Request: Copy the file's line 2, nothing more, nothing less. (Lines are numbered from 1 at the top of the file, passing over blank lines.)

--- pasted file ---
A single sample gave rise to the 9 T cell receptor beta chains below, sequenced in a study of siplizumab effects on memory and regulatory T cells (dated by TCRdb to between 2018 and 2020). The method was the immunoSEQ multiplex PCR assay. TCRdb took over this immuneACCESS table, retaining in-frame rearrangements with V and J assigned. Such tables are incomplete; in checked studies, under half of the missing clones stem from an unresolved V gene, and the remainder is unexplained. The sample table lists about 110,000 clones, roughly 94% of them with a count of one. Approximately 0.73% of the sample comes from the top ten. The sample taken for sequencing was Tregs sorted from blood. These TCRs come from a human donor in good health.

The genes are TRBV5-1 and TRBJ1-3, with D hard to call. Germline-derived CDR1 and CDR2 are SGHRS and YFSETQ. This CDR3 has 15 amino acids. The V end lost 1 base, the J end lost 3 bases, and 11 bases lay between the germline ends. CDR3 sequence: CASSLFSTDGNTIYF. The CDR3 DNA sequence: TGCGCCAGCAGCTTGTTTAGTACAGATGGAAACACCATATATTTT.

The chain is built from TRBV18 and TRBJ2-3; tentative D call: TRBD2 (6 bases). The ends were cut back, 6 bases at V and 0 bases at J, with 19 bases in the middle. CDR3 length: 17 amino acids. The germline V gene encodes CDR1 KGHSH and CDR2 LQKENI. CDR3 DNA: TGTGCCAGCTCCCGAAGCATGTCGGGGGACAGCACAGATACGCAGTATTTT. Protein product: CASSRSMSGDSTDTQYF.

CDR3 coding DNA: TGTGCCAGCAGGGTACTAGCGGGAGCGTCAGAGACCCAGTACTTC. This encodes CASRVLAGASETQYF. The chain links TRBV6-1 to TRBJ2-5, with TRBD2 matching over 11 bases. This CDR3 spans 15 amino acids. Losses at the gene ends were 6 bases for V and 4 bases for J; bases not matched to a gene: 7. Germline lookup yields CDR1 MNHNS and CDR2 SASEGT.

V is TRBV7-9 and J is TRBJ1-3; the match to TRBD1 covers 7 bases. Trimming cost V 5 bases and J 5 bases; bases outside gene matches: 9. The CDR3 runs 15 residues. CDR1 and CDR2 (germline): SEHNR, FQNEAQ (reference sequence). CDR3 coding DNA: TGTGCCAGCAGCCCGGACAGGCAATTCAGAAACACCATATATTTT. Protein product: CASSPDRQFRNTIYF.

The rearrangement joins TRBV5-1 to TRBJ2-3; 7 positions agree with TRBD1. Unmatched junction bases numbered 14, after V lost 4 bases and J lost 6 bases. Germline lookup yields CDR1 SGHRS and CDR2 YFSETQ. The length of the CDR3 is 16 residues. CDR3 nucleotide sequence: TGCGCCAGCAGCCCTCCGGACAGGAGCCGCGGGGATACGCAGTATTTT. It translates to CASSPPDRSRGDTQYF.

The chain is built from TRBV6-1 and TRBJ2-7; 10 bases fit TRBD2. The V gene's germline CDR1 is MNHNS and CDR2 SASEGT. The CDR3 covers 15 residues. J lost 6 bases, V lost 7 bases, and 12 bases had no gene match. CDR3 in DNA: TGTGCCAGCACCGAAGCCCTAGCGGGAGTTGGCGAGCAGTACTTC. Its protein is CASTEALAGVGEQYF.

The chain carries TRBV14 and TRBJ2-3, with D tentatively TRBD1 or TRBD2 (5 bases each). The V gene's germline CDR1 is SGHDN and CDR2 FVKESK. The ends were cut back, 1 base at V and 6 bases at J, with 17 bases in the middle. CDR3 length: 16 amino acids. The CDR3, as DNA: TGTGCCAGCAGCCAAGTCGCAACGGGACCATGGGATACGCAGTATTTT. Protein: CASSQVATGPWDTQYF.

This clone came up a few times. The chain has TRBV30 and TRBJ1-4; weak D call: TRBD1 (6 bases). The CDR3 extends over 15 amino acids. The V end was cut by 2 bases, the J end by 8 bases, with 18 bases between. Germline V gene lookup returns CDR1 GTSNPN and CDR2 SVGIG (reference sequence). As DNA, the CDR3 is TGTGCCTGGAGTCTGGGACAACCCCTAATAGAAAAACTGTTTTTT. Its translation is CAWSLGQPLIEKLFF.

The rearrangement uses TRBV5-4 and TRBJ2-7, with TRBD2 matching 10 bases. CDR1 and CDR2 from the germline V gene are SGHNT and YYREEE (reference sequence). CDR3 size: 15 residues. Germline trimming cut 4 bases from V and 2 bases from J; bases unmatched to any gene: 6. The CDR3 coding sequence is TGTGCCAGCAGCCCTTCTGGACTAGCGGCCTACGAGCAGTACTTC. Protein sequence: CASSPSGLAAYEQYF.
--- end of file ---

The genes are TRBV5-1 and TRBJ1-3, with D hard to call. Germline-derived CDR1 and CDR2 are SGHRS and YFSETQ. This CDR3 has 15 amino acids. The V end lost 1 base, the J end lost 3 bases, and 11 bases lay between the germline ends. CDR3 sequence: CASSLFSTDGNTIYF. The CDR3 DNA sequence: TGCGCCAGCAGCTTGTTTAGTACAGATGGAAACACCATATATTTT.